If the tree impedes the implementation of a permitted FULL planning permission (FUL), an additional prior approval is not required. (Information relating to felling trees will usually be part of the Arboricultural method statement held as part of the Planning Application file and Local Planning Authorities will consider the risk to protected trees when deciding Planning Applications). If only an outline permission (OUT) is present then a separate Application for Tree works will be required Planning application forms and guidance notes. Please note if the development does not require Planning Permission (i.e. erecting a garden shed) you must submit an Application for Tree Works in the usual way Planning application forms and guidance notes.
Can I stop planning permission being granted - or prevent approved development being carried out - by getting a tree preservation order imposed on a tree on the site?
No. A tree preservation order will not prevent planning permission being granted, but a local planning authority will consider the risk to protected trees when deciding planning applications. Once planning permission is granted, any felling may be carried out which is directly required to enable the development to go ahead.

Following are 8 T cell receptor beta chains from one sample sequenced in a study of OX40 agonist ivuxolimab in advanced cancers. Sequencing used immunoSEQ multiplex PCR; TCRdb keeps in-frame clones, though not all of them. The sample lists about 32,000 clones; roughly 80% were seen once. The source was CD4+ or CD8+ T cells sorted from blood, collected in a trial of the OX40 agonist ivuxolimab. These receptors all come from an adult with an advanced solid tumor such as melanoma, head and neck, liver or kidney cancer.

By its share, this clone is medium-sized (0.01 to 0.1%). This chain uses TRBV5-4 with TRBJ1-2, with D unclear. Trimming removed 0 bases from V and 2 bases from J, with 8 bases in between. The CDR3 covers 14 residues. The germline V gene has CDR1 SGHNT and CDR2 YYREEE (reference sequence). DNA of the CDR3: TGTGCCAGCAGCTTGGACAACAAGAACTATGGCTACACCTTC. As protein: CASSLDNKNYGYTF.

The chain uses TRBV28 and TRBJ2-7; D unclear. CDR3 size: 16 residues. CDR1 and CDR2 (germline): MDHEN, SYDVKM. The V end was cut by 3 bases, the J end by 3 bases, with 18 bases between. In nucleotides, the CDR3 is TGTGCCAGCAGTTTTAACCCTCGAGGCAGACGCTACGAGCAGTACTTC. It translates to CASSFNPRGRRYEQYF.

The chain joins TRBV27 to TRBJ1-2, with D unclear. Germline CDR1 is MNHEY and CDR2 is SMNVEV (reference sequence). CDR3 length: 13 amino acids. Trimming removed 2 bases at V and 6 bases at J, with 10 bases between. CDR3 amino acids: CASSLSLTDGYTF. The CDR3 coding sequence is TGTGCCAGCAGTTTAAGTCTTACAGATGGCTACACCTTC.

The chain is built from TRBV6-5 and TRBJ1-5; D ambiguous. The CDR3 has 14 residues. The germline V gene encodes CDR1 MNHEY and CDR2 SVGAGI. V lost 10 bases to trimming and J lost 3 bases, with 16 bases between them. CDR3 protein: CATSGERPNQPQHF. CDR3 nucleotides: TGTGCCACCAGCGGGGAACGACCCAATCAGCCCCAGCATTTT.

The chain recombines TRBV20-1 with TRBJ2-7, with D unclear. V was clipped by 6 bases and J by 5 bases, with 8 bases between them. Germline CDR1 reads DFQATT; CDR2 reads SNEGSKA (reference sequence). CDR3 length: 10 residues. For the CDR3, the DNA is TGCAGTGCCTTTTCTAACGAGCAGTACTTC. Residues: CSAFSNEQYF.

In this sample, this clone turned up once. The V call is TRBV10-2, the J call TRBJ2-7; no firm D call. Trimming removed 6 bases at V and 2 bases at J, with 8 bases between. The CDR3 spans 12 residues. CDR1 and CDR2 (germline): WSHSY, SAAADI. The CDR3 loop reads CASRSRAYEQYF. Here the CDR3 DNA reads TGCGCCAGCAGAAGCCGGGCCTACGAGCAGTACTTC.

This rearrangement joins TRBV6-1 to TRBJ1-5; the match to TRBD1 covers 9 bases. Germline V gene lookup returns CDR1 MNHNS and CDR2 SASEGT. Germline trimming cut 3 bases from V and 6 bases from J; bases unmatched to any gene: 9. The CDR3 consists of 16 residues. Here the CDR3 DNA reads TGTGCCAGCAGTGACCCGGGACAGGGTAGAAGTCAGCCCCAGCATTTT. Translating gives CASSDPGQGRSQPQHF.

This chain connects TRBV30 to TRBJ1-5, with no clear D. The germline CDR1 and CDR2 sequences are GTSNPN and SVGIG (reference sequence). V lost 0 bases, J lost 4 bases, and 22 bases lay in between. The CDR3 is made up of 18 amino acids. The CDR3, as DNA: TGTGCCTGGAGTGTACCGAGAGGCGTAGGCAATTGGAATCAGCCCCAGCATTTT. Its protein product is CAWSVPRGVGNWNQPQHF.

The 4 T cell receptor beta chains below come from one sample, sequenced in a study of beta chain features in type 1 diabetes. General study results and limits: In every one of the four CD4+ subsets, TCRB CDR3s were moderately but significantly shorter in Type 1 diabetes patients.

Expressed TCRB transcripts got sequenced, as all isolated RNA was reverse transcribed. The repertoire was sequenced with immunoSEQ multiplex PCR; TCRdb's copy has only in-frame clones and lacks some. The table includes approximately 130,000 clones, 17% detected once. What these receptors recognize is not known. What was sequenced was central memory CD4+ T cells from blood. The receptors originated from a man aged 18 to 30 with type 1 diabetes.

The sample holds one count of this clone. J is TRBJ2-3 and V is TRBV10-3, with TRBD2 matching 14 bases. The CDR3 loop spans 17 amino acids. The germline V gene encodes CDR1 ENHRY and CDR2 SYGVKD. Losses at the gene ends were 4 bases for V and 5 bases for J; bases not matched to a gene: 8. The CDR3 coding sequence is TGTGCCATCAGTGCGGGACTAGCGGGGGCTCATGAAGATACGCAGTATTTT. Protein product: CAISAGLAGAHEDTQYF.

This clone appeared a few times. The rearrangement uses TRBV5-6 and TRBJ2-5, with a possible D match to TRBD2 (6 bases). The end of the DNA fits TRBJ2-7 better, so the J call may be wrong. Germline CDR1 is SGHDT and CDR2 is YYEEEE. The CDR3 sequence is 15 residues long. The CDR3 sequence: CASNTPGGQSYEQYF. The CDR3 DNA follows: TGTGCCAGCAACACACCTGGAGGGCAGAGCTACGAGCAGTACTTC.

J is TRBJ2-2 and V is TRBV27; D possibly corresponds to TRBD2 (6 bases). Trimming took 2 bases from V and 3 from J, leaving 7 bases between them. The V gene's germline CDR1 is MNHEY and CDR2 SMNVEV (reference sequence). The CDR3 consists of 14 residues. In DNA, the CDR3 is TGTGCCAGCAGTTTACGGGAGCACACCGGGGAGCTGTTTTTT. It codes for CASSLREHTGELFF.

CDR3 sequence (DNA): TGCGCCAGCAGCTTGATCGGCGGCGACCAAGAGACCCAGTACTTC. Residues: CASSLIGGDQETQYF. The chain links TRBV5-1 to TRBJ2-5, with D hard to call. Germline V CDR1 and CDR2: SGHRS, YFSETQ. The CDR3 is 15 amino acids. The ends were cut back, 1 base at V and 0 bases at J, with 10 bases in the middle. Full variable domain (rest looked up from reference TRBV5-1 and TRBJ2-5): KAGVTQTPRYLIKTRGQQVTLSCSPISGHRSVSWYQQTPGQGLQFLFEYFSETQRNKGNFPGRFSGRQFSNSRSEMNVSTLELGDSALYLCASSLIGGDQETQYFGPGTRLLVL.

In general, there is no specific limit to the height that a tree is allowed to grow, but if the trees form a vegetative screen that is limiting a neighbours usage/enjoyment then it could be a High Hedge issue which Planning Enforcement would potentially get involved with.
The first step is to contact your insurance company and follow their advice. They may arrange for a specialist to investigate the potential causes of any subsidence. Please be aware that the tree may be protected by a Tree Preservation Order or because it is located within a Conservation Area. Remember you will still need consent from the District Council to carry out any works to a tree in this situation.
Evidently it is normally beneficial to plant new trees to replace any that have been removed; however you are only obliged to do so if there is a condition on your permission to carry out works to a protected tree, that states that you must plant a replacement tree. The condition will normally specify the type and size of tree and where it must be planted. If you remove a tree, which is protected because it is in a Conservation Area, the Council cannot condition a re-plant, unless the tree was removed under the "dead and/or becoming dangerous" exemption to the notification process.